Setting the AT3720 up is not exactly fun. The auto-tuning system kicks in immediately when you first turn the TV on, as you’d hope, but then makes seemingly no attempt to automatically put the channels it finds into the customary order. Even worse, it doesn’t dispose of any weak ‘ghost’ channels it may have picked up along the way. Grr. The level of manual input thus required to get the tuning sorted out hardly helps you forget the lack of a digital tuner!
Making operational matters still worse is the AT3720’s pretty dismal remote control, the buttons of which are rubbery, fiddly and unhelpfully laid out. Features turn out to be in pretty short supply generally. In fact, aside from a fairly basic noise reduction system, the only feature of significance is the set’s ability to take a 1080p feed from our Xbox 360 via the component video jacks. Oddly, however, we got no 1080p joy from our Marantz upscaling DVD deck when we hooked it up via HDMI.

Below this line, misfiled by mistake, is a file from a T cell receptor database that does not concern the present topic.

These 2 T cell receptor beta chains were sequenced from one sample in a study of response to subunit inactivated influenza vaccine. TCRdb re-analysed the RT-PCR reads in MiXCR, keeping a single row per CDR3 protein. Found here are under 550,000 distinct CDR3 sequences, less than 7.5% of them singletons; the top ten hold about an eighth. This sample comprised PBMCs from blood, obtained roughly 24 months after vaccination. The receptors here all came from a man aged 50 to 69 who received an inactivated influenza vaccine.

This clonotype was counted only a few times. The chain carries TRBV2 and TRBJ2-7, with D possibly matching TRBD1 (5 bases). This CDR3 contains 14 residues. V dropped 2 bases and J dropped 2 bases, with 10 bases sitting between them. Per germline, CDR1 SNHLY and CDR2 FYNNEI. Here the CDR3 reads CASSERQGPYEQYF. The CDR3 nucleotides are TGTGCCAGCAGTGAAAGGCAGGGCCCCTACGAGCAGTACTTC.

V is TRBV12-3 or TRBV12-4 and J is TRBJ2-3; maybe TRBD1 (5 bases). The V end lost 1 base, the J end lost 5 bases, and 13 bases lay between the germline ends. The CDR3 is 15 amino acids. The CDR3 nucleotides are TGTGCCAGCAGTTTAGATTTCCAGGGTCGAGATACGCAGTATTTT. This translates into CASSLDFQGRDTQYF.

While we’re discussing the HDMIs, we also have to say that we weren’t impressed by how long it takes the AT3720 to shift gears from standard to high definition when switching between the two source types on our Sky HD receiver. Unleashed on our usual variety of HD and SD sources, the AT3720 is a solid performer in many ways undone by a couple of aggravating flaws.
Starting off with Gears of War in 1080i and 1080p from our Xbox 360 (well, we needed an excuse to play it, after all), things really aren’t bad. For starters, the set’s black levels get deep enough to just about cope with the game’s taste for darkness, meaning you don’t have to squint to make out what’s going on in dark corners as heavily as with some rival LCDs.
The picture also looks supremely sharp; in fact, at times it looks so crisp and detailed that you almost start to imagine the set is using a 1,920 x 1,080 pixel count. Colours are vibrant and solid too, with our only serious niggle at this stage being that stark edges can sometimes look over-emphasised, making the picture feel uneven.